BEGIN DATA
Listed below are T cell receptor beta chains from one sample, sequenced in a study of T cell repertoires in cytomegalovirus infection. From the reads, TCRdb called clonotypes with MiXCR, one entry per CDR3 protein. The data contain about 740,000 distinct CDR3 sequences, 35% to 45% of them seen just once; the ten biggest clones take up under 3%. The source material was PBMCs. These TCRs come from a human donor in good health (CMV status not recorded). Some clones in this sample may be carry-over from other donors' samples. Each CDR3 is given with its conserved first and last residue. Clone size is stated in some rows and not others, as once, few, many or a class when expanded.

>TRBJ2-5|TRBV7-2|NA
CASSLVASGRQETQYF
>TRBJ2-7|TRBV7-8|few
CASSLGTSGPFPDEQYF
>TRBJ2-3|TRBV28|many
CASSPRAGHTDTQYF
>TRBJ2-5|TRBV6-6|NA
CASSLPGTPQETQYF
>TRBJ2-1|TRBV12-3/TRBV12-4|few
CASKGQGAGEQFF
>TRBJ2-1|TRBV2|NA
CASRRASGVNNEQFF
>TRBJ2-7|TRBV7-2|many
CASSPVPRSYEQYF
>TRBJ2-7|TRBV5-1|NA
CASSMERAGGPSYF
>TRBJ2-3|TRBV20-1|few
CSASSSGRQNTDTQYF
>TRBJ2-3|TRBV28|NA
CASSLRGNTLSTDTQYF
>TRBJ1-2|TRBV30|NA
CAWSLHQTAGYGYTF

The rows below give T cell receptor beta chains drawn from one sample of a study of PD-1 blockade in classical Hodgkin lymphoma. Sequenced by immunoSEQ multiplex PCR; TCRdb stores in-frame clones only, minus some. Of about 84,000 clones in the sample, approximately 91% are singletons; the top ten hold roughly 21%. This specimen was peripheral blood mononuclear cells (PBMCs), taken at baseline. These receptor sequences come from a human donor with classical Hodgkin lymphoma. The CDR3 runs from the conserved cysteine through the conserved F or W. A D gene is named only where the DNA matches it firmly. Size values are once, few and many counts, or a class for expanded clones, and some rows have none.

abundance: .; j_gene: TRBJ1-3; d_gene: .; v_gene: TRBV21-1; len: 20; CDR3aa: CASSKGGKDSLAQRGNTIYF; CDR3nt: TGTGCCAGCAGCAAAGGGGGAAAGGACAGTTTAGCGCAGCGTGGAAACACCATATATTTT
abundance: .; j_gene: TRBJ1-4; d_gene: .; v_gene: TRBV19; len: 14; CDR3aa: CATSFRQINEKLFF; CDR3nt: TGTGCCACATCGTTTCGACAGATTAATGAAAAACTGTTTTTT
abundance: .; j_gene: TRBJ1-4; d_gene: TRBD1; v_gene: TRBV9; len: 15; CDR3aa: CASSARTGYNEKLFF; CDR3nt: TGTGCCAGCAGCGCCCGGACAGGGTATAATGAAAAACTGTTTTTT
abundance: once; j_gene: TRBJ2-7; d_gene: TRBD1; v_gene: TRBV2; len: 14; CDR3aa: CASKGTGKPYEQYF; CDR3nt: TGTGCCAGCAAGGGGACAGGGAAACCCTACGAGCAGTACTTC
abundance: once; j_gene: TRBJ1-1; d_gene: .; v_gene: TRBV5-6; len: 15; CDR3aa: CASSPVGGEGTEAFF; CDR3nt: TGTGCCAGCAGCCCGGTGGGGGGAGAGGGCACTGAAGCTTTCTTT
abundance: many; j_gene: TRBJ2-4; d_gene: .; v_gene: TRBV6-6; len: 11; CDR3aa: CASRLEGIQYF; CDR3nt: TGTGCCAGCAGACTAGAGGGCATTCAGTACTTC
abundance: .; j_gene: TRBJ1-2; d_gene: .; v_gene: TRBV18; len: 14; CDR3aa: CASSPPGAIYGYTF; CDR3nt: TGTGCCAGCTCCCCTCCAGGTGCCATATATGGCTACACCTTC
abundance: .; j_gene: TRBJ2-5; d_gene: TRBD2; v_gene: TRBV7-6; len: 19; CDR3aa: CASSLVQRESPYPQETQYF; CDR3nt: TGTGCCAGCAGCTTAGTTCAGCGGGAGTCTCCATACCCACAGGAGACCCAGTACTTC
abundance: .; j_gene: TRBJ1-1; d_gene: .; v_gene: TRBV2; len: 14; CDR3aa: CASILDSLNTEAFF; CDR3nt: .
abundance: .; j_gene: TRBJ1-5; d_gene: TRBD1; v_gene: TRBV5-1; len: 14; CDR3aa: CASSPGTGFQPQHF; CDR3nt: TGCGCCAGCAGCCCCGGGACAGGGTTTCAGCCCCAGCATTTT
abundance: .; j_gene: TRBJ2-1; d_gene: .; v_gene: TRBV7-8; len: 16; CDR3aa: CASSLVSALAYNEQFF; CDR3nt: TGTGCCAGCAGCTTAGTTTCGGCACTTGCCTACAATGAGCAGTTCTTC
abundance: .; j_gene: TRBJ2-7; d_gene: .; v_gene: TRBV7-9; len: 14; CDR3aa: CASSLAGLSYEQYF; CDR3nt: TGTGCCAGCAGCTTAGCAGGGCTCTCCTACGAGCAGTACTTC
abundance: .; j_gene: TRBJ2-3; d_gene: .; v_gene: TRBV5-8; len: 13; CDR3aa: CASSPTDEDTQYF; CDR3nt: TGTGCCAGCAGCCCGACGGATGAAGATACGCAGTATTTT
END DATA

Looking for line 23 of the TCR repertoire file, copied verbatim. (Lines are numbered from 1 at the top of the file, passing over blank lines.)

CAWSLHQTAGYGYTF